At the UN general Assembly. Investing in multilateralism is our “national interest”

At the UN general Assembly. Investing in multilateralism is our “national interest”

I write after coming back from the United Nations’ General Assembly in New York: a full week at work to preserve the nuclear deal with Iran, to restart peace talks in Syria, to keep alive and relaunch the two-State solution for Israel and Palestine, to work with Africa on our future, to protect rights and create new opportunities for all. (I will write more on Iran, Syria and the Middle East in the next post). But first and foremost it was a week to restate that we will find solutions to the great issues of our times only if we work together, and the United Nations are the natural centre of gravity for all our collective work on peace, security and growth around the world. This week, some described the United Nations as an obstacle on the path to achieve our “national interests”. The exact opposite is true. In a complex and difficult word like ours, the only realistic and effective solutions are born when we join forces, among global powers and continents, in the framework of the United Nations. This is the European Union’s choice, the European way. We confirmed it in our meeting with the UN Secretary General Antonio Guterres, and in the one – that I convened for the first time ever – with the ministers of the European members of the UN Security Council. It is a choice that we put in practice every day. We do so, for instance, reinforcing trilateral cooperation among the European Union, the African Union and the United Nations – on migration, economic growth, peace and security (here is a report...
Why a meeting of Women Foreign Ministers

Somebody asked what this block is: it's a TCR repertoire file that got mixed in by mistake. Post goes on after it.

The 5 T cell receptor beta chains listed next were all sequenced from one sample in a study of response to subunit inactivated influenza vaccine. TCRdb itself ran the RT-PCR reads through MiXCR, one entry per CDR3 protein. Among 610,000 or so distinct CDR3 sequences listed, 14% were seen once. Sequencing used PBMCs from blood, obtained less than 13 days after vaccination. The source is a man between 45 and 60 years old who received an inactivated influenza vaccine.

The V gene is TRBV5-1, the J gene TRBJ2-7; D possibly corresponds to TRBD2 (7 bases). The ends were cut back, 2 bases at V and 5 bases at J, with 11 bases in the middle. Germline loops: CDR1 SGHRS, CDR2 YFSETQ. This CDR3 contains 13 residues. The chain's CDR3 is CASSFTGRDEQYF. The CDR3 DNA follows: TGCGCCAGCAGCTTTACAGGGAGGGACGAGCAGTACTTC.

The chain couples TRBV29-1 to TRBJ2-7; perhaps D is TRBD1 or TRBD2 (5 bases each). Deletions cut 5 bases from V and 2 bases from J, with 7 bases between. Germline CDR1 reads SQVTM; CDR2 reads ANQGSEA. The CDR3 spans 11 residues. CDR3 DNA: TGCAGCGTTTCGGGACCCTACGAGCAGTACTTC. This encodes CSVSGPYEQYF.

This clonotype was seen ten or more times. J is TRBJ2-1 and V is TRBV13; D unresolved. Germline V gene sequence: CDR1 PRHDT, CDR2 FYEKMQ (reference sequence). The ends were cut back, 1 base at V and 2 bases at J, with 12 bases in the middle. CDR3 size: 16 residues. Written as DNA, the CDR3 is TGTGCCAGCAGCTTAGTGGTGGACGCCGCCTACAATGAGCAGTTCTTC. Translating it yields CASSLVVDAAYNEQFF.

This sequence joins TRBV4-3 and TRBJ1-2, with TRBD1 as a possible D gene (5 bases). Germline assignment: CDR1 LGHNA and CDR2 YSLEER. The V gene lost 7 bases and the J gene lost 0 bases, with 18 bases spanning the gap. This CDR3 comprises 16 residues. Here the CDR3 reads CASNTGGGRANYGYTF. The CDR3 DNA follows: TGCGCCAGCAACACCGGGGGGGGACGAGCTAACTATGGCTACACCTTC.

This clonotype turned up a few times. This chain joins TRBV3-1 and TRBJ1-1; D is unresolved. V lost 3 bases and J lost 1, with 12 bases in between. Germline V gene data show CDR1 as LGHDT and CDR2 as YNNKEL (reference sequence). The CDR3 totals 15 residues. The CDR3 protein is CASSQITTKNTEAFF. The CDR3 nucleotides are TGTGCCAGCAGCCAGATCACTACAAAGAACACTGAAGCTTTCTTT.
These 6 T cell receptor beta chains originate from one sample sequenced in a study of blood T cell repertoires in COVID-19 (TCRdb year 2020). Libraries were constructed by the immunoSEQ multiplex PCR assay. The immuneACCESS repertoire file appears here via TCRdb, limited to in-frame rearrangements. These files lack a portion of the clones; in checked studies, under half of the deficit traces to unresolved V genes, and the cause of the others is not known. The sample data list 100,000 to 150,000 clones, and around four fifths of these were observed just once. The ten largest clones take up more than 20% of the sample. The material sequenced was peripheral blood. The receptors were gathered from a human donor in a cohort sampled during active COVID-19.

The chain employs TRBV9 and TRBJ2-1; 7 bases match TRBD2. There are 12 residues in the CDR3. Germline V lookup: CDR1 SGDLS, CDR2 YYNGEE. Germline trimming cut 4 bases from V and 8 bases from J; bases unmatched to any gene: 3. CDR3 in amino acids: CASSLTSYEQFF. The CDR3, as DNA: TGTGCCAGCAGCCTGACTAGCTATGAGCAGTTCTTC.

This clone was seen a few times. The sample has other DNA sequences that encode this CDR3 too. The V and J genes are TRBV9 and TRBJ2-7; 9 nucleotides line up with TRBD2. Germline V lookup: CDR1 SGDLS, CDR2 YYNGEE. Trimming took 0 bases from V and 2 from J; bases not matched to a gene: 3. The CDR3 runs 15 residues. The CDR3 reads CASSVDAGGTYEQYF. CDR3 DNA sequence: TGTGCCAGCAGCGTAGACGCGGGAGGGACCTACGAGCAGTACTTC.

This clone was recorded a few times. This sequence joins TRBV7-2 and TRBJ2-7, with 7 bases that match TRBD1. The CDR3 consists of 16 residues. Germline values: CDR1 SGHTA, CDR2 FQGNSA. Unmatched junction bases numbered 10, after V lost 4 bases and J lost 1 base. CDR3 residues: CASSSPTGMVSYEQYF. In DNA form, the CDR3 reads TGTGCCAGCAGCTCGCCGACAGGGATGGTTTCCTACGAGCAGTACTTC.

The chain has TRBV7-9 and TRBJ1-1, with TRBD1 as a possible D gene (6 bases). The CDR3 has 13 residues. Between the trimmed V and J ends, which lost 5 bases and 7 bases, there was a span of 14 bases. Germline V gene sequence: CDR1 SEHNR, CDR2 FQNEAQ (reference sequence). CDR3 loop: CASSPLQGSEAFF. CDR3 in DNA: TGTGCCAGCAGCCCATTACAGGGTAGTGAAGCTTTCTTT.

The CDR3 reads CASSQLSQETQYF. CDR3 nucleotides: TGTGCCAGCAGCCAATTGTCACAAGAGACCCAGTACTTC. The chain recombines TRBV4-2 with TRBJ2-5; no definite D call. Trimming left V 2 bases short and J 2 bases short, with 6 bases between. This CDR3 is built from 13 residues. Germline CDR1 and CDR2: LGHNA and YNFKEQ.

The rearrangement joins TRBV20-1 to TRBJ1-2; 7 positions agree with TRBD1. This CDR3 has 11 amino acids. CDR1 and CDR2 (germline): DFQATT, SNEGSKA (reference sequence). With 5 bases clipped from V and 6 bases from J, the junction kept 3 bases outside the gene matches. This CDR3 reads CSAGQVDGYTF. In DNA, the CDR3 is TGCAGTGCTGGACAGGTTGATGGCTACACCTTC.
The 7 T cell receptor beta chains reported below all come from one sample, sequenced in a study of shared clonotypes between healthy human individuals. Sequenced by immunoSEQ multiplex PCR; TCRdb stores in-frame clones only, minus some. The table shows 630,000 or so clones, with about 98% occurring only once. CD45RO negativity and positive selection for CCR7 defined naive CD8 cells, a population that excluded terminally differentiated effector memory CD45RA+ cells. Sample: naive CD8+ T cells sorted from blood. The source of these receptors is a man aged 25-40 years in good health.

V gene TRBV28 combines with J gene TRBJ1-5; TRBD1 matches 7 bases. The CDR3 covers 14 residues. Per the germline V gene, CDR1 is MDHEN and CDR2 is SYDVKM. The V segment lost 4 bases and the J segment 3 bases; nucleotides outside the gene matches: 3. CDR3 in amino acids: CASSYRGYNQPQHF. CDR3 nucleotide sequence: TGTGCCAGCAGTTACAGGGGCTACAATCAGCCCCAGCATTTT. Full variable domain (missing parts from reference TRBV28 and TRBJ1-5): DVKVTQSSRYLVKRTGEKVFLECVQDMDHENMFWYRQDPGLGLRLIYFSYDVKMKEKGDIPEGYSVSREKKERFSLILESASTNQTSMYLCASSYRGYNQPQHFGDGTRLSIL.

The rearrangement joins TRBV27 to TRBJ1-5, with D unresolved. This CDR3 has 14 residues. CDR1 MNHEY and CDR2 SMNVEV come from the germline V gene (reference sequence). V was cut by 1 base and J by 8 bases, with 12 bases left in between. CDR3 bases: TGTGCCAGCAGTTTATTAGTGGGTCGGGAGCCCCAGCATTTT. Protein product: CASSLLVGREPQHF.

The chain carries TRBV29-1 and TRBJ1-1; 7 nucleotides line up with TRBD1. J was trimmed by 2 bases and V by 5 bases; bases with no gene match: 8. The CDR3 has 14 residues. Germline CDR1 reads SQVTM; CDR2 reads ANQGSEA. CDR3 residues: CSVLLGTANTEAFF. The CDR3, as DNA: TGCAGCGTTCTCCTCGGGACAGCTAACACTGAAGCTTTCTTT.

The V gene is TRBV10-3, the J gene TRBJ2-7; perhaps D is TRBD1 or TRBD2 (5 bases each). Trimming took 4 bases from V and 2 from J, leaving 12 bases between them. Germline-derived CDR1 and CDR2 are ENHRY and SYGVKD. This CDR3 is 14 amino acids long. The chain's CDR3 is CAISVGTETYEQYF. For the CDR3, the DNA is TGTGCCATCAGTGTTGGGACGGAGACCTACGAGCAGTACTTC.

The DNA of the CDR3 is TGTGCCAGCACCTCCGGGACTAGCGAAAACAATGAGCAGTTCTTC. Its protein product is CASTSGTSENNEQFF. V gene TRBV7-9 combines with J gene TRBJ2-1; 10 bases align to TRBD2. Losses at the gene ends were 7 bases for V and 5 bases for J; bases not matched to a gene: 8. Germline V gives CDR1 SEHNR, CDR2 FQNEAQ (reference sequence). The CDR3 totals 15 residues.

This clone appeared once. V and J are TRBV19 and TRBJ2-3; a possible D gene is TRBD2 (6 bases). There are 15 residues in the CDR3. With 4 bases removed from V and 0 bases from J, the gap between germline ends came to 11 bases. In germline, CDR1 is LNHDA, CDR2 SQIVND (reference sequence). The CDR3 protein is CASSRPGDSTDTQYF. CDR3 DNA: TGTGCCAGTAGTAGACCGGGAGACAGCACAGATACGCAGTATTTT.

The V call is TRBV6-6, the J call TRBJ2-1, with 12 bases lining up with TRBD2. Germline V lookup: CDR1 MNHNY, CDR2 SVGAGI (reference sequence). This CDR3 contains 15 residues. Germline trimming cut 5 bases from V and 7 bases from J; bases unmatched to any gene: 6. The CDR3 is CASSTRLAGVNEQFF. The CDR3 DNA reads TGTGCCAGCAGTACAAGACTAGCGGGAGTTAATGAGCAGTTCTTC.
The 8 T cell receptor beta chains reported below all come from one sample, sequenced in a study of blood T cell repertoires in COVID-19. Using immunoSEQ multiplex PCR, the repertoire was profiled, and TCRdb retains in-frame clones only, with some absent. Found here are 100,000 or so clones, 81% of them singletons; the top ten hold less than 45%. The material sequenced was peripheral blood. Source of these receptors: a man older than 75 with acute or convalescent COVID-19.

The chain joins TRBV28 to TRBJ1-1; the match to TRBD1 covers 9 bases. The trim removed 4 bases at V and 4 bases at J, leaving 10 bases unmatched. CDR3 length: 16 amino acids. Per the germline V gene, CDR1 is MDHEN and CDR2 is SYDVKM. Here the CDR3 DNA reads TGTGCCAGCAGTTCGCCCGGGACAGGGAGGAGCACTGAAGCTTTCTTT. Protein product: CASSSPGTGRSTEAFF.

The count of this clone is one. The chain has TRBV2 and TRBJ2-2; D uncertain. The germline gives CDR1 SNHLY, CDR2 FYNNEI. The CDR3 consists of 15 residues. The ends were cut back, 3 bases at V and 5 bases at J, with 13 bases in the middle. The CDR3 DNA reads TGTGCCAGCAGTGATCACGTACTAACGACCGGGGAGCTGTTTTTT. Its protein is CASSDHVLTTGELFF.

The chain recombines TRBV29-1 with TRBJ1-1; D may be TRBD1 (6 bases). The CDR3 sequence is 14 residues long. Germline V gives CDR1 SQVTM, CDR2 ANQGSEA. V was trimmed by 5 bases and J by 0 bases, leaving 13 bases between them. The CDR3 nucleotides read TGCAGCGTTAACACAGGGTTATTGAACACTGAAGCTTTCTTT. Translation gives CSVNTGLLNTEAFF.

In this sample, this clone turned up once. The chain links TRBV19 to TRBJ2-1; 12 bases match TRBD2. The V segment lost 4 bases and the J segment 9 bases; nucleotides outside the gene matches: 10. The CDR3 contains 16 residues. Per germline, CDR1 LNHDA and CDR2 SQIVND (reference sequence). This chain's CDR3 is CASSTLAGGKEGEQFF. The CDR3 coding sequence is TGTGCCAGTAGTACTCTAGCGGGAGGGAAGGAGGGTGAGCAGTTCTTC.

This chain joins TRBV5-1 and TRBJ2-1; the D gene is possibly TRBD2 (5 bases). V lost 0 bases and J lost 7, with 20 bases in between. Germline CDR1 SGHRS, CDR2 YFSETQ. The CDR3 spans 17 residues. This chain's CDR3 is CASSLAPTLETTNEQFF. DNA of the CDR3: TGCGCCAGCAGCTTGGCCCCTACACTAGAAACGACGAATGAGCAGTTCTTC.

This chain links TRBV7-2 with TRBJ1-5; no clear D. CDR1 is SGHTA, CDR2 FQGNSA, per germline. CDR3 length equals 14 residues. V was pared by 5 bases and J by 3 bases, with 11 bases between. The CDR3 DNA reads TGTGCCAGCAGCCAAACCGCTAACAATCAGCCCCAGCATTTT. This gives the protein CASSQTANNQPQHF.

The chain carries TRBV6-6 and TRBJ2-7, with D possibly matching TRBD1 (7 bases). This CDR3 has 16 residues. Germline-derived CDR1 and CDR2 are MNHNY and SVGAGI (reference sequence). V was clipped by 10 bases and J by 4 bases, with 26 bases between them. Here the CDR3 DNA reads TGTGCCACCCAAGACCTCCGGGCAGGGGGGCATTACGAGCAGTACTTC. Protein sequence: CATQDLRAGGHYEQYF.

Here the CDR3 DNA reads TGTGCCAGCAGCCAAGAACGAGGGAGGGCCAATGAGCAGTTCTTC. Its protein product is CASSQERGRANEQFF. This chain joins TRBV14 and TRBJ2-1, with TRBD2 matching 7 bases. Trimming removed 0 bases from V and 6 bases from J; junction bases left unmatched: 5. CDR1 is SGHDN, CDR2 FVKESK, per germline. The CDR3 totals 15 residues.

Why a meeting of Women Foreign Ministers

I write as I travel from Montreal to New York – where a very intense working week starts today, because of the United Nations’ General Assembly. Over the last two days in Montreal, Canada, we gathered the world’s Women Foreign Ministers for the first time in a long while, together with Canada’s Foreign Minister Chrystia Freeland. When Chrystia and I had this idea, it was first and foremost because we realised, through our daily work, what a special contribution women bring to foreign policy, to peace negotiations, to national reconciliation processes. For this reason, during Montreal’s meeting we discussed the main international crises, from Syria to Ukraine, not only among Foreign Ministers but inviting other women who work to solve conflicts: we want to support them in their difficult – yet vital – work. But we also decided to hold this meeting to tell our stories to girls and women all around the world: we wanted to show that there are no jobs “for men only”, and that every girl has the right to do anything she wants with her life. We will continue to work together, in the coming weeks and with a new meeting next year. Here is my opening speech, here the final press conference. In Canada we also decided to remember a shooting from almost thirty years ago: fourteen young women were killed simply because they were women who dared to study, be bright and be free. Here is the video. My week started in Brussels, where we presented our Strategy to better connect Europe and Asia. This is a crucial issue for our economies’...